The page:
When Chinmoy Kar Victor first arrived in Greater Sudbury, Ontario, it was after midnight on May 2. After paying for an expensive taxi ride from the airport to his new rental unit on Bond Street, he was shocked to discover that it was nothing like the photos he saw online.
What was supposed to be a three-bedroom house had become seven rooms, with multiple people living in each room.
As an international student, Victor had no extra money to go to a hotel, and his job placement was due to start at 9 am that morning. So he stayed.
“My first night was the hardest night, because I had to stay in a room where there was no heating. He had no bed, he was cold. I wrapped myself up in my warm jacket, but it still wasn’t enough. ,” he said.
“Then I realized there was something bigger, that it was bedbugs, cockroaches, rats running me over.”
Victor is originally from Bangladesh, but moved to Canada in the fall of 2019 to attend Memorial University in Newfoundland.
He moved to Sudbury in northern Ontario earlier this month for his four-month job placement to earn his engineering degree.
He saw the rental ad on Kijiji, but it was also posted elsewhere on social media. She agreed to pay $525 per month.
Victor has tried to get his money back from the landlord with no luck. It’s the same for his seven housemates, all of whom are international students attending school in Sudbury.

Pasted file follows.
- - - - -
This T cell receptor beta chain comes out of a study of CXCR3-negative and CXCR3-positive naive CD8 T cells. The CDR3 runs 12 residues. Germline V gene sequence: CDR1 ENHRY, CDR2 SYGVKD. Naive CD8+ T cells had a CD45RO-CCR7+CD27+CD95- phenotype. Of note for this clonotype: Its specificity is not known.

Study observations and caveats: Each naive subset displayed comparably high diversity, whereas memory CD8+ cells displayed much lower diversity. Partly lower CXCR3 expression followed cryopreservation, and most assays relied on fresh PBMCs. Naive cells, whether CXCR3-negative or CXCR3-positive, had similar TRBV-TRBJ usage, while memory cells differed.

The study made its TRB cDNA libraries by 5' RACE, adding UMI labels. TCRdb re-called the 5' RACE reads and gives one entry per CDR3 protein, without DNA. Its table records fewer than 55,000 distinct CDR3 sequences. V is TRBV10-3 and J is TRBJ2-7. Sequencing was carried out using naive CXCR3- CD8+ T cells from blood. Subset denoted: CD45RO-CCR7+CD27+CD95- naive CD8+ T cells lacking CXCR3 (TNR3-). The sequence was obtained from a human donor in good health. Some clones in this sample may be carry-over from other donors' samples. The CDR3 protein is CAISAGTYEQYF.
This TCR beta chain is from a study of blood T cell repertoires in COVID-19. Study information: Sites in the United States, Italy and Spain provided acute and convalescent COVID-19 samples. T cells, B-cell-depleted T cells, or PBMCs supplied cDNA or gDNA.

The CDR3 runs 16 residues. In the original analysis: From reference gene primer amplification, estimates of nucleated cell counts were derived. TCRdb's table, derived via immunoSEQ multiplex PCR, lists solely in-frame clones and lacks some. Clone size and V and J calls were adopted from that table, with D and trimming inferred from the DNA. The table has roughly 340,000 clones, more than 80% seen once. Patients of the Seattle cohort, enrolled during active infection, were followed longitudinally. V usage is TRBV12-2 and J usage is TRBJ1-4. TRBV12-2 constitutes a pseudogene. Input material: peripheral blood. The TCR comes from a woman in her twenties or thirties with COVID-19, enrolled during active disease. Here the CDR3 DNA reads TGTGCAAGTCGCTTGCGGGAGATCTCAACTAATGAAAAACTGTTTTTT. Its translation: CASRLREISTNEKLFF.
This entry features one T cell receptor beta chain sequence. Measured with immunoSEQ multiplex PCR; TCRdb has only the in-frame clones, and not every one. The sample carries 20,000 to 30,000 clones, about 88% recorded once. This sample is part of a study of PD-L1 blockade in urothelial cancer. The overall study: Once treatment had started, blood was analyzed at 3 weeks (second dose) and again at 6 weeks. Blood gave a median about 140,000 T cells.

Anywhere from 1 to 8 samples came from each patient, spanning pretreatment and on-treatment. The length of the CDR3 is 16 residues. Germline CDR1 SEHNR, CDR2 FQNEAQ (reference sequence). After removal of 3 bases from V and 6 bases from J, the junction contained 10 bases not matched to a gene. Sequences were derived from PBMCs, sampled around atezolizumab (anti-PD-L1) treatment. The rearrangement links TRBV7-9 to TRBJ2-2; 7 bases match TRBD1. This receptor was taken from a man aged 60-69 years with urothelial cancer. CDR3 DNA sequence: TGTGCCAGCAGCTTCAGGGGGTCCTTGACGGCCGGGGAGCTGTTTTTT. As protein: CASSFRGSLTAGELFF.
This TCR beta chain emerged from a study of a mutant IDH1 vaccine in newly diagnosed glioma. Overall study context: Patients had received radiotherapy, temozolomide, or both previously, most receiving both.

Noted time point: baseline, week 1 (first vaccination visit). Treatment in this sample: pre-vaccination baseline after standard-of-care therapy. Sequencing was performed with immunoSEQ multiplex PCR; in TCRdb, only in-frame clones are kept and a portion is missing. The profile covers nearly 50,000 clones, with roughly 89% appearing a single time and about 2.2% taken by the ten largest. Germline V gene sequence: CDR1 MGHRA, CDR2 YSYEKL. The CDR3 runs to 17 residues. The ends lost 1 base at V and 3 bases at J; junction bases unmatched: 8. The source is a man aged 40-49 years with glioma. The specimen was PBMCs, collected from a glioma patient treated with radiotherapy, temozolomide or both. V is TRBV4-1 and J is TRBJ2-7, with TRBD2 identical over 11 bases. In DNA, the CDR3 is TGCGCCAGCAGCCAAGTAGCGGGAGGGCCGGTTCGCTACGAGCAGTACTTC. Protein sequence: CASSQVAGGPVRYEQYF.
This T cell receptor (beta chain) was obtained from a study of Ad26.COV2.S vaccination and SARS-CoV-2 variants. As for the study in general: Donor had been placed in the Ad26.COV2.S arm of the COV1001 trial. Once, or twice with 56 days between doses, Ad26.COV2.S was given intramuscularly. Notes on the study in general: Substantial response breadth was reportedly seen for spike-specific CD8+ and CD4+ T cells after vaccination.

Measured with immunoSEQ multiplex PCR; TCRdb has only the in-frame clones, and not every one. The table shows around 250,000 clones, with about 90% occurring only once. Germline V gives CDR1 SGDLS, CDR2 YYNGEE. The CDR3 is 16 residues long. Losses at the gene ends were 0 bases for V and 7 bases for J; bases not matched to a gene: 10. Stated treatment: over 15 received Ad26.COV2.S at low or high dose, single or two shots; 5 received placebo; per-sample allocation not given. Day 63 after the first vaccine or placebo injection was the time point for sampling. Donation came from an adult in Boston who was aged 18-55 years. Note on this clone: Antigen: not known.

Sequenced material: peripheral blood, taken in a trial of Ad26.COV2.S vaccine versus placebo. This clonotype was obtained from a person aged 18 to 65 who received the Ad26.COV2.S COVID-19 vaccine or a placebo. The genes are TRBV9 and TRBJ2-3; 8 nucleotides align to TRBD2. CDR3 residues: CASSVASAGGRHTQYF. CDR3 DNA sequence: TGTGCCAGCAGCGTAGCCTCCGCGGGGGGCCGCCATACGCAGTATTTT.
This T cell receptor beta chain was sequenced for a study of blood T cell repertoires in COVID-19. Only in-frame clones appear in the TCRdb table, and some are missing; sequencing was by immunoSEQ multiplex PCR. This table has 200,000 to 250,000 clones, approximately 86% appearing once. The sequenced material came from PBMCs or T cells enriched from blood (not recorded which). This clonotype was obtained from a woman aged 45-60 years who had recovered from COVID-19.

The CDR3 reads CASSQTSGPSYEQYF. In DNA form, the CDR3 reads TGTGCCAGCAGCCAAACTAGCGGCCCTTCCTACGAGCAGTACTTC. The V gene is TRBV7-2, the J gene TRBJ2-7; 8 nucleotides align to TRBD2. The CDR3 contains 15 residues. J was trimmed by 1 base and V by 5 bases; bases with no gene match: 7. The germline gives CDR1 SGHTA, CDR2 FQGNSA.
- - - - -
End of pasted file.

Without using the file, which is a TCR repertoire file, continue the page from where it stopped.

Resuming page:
When they try to ask for their money back, Victor said the owner threatened and harassed them. They have screenshots of texts and recordings of phone calls with the owner.
“I insisted that he pay me back and he mentioned all the legal implications that I have to face if I want to move,” said Sibi Soundarajjan, one of the other tenants.
“I called my friend who studies law, and according to what he told me, I contacted the landlord again and tried to convince him to return my money and he cut me off.”
Tenants said they feel the landlord is taking advantage of the fact that they are new to Canada and do not know Canadian laws or Ontario tenants’ rights.
“He himself was contacting potential tenants whom he thought of as newcomers,” Victor said of the landlord. “Their only target of him is newcomers because it’s going to take a while for newcomers to realize what’s going on.”
Victor and his housemates are among the 622,000 international students studying in Canada. That number was 248,000 10 years ago.
CBC left multiple messages for the owner, with no response. The phone number provided to tenants is in New Jersey.
A spokesman for the Ontario Courts said tenants can apply to the Landlord-Tenant Board for multiple reasons. There is a fee to apply, but applicants can apply for a waiver if they meet the financial eligibility requirements. The spokesman suggested tenants obtain legal advice before proceeding.
fire safety investigation
Tenants in the Sudbury home were concerned that it did not have working smoke detectors.
During an initial inspection, Greater Sudbury Fire Services found no working smoke alarms or carbon monoxide (CO) detectors. These were immediately installed by the fire services, with the costs billed to the owner.